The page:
I have an affinity for the Great American Songbook. To clarify, the Great American Songbook is not a literal book (though there are compilations of tunes from the repertoire such as the infamous Real Books, which usually also include jazz and sometimes rock tunes) but rather a phrase commonly used to refer to the popular American music of the 1920s-1950s from Broadway shows and Hollywood movies. Sometimes the Songbook gets a bad rap, usually because there are tunes that have cheesy lyrics or pedestrian melodies. However, there was also a lot of masterful music produced in this era by the likes of George Gershwin, Cole Porter, Irving Berlin, Harold Arlen, and others. While I enjoy the vast majority of the repertoire, there are some songs that resonate with me deeply. I recently wrote about my obsession with Vincent Youman’s “I Know That You Know” and had fun with the process of diving deep into a tune I felt passionate about. Here I will do the same thing, but with Fats Waller’s “Jitterbug Waltz.”


I was first introduced to this tune by my late mentor Bobby Jackson. I was captivated right away by the grand opening motive. I was also amazed by how bluesy the song was, yet it was not a blues in form. I discovered that this sound I was hearing was what is now my favorite chord, the IV7 chord, which is also a sound I heard over and over again in the music of Duke Ellington (one of countless examples being “Come Sunday”) but did not know what it was until years later.

“Jitterbug Waltz” was written in 1942 by pianist/composer/entertainer Thomas “Fats” Waller. He was inspired to write it by a piano exercise his young son was practicing at the time. While he had not recorded on it for decades, Waller chose the Hammond B3 organ for the first recording of this tune.

Thomas “Fats” Waller first recording “Jitterbug Waltz” on B3 organ.

Vocalist Dinah Washington recorded “Jitterbug Waltz” in 1957 with lyrics by Charles R. Grean and Maxine Manners. Jazzstandards.com (a website I have learned a lot from over the years) says the lyrics describe the waltz dance. While Washington’s performance was great and the arrangement compelling in its own quirky way, I was disappointed in the cheesy lyrics, which, as mentioned in the introduction, is a common generalization about the Great American Songbook.

Dinah Washington sings “Jitterbug Waltz”

Thankfully, the lyric debacle was rectified in 1978 by Broadway director Richard Maltby, Jr. for the musical Ain’t Misbehavin (later renamed Hot Chocolates) which detailed Waller’s life. The new lyrics describe a pair of dancers waltz through their tiredness late into the night.

The night is getting on, the band is getting show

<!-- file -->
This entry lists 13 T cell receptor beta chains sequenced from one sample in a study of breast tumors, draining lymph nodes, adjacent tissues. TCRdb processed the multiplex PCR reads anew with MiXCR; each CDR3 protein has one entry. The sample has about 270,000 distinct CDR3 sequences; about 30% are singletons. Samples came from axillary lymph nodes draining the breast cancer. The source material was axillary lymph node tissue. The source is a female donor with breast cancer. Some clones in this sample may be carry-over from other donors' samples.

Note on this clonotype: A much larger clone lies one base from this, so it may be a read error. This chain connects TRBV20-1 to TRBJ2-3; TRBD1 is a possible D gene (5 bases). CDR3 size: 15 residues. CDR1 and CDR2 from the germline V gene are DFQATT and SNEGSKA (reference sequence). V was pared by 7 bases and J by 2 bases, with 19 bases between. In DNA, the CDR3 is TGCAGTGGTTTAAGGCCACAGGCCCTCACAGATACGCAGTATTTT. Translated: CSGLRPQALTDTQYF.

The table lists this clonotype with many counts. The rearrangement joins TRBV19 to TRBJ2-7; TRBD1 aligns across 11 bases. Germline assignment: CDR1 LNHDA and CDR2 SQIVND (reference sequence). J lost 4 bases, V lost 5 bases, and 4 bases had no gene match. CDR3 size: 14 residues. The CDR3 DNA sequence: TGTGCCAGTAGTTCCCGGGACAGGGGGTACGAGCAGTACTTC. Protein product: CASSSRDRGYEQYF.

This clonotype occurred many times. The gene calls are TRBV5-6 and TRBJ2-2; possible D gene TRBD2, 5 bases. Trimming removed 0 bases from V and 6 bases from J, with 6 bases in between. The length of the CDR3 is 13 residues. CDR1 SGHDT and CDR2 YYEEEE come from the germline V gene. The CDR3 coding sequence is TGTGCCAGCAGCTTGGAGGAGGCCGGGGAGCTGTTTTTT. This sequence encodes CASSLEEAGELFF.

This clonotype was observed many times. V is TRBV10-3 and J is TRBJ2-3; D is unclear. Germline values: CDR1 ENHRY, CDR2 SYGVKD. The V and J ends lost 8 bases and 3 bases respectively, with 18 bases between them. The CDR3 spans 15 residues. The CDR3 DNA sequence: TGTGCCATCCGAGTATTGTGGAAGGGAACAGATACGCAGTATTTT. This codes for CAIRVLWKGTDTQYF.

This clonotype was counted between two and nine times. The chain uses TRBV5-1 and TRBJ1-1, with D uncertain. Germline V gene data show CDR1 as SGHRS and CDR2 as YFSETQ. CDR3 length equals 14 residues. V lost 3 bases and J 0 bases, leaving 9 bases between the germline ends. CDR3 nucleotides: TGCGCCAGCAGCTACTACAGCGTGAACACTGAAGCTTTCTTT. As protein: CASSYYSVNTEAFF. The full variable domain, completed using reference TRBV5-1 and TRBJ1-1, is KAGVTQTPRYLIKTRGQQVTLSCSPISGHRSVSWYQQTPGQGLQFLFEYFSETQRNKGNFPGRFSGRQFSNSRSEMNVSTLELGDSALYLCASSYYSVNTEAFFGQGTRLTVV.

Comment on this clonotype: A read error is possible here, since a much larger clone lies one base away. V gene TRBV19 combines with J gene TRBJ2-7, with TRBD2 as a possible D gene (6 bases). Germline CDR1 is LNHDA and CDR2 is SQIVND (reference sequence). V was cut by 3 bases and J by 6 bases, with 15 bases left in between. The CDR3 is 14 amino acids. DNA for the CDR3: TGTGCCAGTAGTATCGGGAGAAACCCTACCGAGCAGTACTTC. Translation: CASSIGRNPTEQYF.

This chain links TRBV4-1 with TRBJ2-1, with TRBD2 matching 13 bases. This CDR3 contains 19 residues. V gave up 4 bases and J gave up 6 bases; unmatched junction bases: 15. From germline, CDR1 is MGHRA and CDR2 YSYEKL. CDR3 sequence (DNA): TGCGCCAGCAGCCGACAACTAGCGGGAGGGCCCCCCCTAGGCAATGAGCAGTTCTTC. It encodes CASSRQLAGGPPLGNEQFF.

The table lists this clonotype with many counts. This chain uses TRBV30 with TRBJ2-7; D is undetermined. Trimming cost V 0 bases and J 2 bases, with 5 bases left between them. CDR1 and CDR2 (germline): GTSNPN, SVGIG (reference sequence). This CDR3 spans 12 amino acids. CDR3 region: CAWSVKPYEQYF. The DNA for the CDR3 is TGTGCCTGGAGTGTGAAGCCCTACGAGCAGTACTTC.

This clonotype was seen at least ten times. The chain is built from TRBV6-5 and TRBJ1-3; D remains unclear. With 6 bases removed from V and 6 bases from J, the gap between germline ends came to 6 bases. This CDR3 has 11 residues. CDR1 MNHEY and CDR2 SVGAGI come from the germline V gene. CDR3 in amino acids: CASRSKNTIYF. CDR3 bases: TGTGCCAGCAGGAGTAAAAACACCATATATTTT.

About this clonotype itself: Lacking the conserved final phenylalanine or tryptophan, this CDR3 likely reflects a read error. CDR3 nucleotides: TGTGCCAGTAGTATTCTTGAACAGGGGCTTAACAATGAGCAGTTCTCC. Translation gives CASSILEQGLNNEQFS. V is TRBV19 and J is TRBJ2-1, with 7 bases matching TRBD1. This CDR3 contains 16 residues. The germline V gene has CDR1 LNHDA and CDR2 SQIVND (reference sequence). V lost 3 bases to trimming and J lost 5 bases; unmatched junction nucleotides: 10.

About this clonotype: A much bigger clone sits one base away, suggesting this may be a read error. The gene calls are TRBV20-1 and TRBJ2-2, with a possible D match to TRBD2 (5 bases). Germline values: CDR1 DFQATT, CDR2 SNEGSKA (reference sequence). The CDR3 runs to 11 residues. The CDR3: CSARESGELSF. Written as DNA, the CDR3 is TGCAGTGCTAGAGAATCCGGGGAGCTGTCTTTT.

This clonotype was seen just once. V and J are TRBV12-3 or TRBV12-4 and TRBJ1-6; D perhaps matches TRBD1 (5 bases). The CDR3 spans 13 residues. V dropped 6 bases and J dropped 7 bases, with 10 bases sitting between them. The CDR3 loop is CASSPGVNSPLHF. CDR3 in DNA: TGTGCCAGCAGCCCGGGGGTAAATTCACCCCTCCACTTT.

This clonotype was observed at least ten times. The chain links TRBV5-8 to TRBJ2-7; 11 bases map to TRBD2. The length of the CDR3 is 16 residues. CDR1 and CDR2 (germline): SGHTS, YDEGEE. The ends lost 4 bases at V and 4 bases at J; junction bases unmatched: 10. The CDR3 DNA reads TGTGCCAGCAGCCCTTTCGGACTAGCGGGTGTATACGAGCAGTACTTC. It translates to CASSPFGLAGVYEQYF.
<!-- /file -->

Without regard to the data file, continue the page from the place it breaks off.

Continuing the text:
The crowd is almost gone and here we are still dancin’
Nothing to do but waltz
Our feet can barely move, my legs are yellin'”Whoa”
But we’re in such a groove that love is still advancin’
Nothing to do but waltz
You can’t suggest that we could go on Jitterbuggin’
We’ve nothing left for moves more strenuous than huggin’
But we don’t need much room to gently cut a rug in we twoI’m tired and out of juice and yet from head to toe
My body’s feeling loose and warm and kind of supple
Nothing to do but waltz
The minutes slip away, my arms just won’t let go
I think I’d like to stay ’til we’re the only couple
Nothing to do but waltz
You never know how far this sort of thing will get you
We’re not as tired as we would like to think, I bet you
You’d stay up half the night with me if I would let you
So come let the waltz play again

Abbey Lincoln and Hank Jones recorded a stunning duo take in 1992 using the new lyrics.

Abbey Lincoln and Hank Jones on “Jitterbug Waltz” with the 1978 lyrics

Cécile McLorin Salvant recorded a dreamy, sensual take of “Jitterbug Waltz” with pianist Aaron Diehl on her 2013 Grammy nominated album WomanChild. This was the first version I heard with a vocalist, thanks to Bobby Jackson, and it has stayed in my listening rotation ever since.

Cécile McLorin Salvant and Aaron Diehl on “Jitterbug Waltz”

These 1978 lyrics have become the predominant ones for “Jitterbug Waltz.” I could not find the original lyrics online. Even when I searched specifically for Dinah Washington’s lyrics, I was only directed to the new lyrics, though I have not been able to find Washington ever recording a version with them.

While I have spent a great deal of time discussing the lyrics, “Jitterbug Waltz” is most commonly played as an instrumental tune because of its difficult leaping melody line at the beginning. Here are some instrumental versions I enjoy. There are many others, too many for me to list here. Is your favorite take of “Jitterbug Waltz” here?

from Rahsaan Roland Kirk’s 1973 Bright Moments
Eric Dolphy waltzing on the flute
another take featuring Dolphy on the legendary live Charles Mingus album at Cornell
an inventive arrangement by Michel Legrand
Zoot Sims swinging hard with a wonderful “warm” tone
Dizzy Gillespie’s take on “Jitterbug Waltz”
Art Tatum bringing his virtuosity and harmonic inventiveness to this tune
Vince Guaraldi, famous of the music of the cartoonThe Peanuts, tearing it up on “Jitterbug Waltz”
Chick Corea bringing some fresh ideas into this vintage tune
Herbie Hancock adding some exciting metric modulations (check out Michel Legrand’s arrangement for this as well)
Erroll Garner offers a lush, slow rendition of “Jitterbug Waltz”
Frank Foster dazzles with a Trane-inspired solo

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